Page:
Technology Tuesday: Eye Ball

In the future you could take a 360 degree panorama view rather than using photo shop software to construct a 360 degree panorama view.  With the Eye Ball, you can do just that.

The ball is constructed with an outer and inner shell, a power source, and a microcontroller.  The outer shell diameter is approximately the size of a softball and is protected by foam blocks.  There are 36 cell phone camera (2MP each) are located along the surface.  The inner shell is printed using a 3-D printer with a strong, flexible nylon material.  The power source is located at the center of the sphere because it is a rather heavy lithium-polymer battery.  The microcontroller determines when the cameras are triggered from an accelerometer.  The controller stores the images.  The current prototype has the capacity to store one mosaic of photos.

When a person tosses the Eye Ball towards the sky, an accelerometer inside the foam ball determines when the ball reaches its maximum height.  Once the ball reaches its maximum height, 36 cameras are triggered simultaneously, and creates a mosaic that can be downloaded and viewed on a computer as one spherical panoramic image.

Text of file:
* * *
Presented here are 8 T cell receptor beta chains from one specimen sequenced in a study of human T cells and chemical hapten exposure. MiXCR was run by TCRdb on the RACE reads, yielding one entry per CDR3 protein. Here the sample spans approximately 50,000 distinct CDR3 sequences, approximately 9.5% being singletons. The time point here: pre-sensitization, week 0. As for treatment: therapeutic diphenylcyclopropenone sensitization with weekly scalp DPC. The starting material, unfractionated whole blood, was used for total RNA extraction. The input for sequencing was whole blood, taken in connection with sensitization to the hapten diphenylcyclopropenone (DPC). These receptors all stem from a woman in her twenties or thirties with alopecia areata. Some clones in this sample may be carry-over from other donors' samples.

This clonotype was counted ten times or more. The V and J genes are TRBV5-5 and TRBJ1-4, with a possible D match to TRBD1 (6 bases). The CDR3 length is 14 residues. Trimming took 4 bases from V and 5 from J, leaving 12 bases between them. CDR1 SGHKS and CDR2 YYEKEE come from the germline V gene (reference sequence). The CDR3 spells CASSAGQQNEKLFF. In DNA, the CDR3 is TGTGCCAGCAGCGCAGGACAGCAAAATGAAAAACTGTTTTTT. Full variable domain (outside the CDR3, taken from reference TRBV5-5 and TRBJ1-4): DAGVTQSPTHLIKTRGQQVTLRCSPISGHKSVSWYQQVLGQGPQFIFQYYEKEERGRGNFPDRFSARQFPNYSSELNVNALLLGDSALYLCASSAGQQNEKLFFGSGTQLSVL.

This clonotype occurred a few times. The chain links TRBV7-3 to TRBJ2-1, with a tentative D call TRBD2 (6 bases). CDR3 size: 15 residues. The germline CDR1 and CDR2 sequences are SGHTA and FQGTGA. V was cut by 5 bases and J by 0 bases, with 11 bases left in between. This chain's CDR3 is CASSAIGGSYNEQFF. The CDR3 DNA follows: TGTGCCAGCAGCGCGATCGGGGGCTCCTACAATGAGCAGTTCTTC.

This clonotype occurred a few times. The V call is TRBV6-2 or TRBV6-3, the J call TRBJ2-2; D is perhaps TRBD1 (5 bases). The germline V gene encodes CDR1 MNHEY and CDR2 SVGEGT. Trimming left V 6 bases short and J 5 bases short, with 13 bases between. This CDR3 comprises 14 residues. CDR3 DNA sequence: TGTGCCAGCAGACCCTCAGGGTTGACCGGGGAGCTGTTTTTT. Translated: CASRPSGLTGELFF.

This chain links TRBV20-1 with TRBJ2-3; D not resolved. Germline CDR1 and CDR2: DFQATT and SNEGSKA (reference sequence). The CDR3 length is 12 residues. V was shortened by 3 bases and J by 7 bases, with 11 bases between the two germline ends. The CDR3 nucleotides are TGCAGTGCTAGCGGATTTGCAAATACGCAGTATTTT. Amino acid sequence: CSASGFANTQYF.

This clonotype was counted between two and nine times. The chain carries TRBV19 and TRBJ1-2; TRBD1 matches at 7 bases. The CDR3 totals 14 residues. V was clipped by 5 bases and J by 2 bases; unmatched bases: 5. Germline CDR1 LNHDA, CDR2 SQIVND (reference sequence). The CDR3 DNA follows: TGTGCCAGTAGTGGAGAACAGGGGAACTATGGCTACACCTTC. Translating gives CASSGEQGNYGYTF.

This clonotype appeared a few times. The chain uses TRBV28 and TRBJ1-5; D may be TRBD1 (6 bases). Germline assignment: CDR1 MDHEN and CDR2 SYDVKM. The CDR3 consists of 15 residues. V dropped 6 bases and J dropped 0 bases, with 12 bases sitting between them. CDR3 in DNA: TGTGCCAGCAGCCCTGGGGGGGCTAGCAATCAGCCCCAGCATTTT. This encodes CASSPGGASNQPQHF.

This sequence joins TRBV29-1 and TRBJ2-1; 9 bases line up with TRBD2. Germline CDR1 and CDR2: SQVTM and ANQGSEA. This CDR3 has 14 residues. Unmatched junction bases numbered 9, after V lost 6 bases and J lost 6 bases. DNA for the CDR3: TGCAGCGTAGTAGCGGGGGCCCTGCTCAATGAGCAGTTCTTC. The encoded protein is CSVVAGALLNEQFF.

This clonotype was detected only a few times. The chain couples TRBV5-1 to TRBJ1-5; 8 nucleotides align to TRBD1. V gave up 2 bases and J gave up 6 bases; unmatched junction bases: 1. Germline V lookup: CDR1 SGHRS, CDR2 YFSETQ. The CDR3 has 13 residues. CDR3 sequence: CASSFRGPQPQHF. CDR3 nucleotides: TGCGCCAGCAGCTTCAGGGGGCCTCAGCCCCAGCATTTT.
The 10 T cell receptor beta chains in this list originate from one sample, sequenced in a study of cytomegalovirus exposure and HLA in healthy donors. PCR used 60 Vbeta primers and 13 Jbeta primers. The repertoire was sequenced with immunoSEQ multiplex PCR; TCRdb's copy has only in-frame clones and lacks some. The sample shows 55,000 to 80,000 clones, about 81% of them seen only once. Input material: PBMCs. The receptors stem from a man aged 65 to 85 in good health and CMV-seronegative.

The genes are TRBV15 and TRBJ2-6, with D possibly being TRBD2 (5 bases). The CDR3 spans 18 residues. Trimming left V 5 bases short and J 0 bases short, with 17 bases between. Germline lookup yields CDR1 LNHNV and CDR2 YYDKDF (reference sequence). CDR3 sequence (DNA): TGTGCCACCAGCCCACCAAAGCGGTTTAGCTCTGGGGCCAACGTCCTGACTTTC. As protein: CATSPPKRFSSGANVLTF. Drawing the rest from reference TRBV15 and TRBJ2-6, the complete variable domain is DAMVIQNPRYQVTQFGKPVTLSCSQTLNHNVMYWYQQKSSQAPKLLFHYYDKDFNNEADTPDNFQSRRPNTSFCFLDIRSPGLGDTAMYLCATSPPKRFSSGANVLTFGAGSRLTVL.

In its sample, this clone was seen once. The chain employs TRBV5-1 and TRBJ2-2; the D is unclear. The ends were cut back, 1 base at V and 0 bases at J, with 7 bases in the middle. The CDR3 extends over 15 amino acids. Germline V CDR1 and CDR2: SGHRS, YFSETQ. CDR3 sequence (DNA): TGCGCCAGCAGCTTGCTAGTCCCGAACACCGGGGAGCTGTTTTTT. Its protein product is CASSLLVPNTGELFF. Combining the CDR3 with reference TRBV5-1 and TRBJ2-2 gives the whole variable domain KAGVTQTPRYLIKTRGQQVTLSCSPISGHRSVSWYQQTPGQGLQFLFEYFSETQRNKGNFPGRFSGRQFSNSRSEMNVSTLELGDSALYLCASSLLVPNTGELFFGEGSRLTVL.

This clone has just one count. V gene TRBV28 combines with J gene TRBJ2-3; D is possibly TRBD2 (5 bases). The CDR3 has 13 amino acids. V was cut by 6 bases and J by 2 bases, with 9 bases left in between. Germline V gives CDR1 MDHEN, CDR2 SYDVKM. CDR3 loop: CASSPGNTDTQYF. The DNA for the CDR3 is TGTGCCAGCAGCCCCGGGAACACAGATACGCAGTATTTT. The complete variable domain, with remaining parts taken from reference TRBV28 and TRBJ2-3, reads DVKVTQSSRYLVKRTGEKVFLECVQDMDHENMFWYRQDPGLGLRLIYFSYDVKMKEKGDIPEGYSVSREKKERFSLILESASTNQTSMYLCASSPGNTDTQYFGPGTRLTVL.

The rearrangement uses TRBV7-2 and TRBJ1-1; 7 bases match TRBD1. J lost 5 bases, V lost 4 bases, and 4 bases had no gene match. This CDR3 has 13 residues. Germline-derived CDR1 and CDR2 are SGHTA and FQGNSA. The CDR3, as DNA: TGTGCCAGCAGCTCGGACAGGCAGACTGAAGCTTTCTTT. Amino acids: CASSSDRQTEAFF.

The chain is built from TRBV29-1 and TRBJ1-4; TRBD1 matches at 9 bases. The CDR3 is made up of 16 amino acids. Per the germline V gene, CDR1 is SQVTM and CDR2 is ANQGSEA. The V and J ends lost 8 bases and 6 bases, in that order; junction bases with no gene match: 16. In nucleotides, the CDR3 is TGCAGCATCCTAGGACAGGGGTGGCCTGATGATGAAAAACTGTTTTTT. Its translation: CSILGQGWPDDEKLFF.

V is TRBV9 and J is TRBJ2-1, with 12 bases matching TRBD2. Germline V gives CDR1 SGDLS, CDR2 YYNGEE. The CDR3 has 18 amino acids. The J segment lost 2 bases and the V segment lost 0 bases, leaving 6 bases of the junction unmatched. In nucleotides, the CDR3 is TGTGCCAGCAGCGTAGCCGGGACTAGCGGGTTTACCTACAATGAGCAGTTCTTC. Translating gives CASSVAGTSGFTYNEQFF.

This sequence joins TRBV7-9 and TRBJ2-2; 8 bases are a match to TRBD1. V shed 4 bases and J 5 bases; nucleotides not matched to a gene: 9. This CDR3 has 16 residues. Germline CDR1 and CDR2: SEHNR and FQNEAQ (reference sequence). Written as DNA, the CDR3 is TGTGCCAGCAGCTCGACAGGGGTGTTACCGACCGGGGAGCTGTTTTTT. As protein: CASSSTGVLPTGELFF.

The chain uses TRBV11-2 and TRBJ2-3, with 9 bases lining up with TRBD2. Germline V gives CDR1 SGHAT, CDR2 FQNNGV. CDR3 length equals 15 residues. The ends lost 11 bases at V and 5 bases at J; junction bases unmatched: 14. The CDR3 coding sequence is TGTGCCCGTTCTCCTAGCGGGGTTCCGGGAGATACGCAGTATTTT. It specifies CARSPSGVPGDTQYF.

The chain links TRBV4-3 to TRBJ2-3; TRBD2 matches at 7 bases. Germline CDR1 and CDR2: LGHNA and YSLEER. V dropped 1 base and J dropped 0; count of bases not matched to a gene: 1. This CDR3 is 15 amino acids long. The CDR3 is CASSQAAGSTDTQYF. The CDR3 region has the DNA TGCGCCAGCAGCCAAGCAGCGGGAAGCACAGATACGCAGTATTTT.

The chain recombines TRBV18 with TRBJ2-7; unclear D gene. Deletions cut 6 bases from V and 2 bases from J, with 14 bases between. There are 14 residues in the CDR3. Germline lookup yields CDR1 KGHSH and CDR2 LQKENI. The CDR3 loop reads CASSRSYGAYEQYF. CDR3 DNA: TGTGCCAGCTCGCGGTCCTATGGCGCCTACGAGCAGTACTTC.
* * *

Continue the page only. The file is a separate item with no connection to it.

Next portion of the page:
The ball was created by researchers at the Technische Universität Berlin.  The lead researcher, Jonas Pfeil, hopes to license the camera-ball technology for commercial production.

A microcontroller uses data from an accelerometer to determine when to trigger the cameras. Then it stores the resulting mosaic of images. The prototype can store one mosaic, but it has a hardware slot for a memory card that could store additional panoramas.


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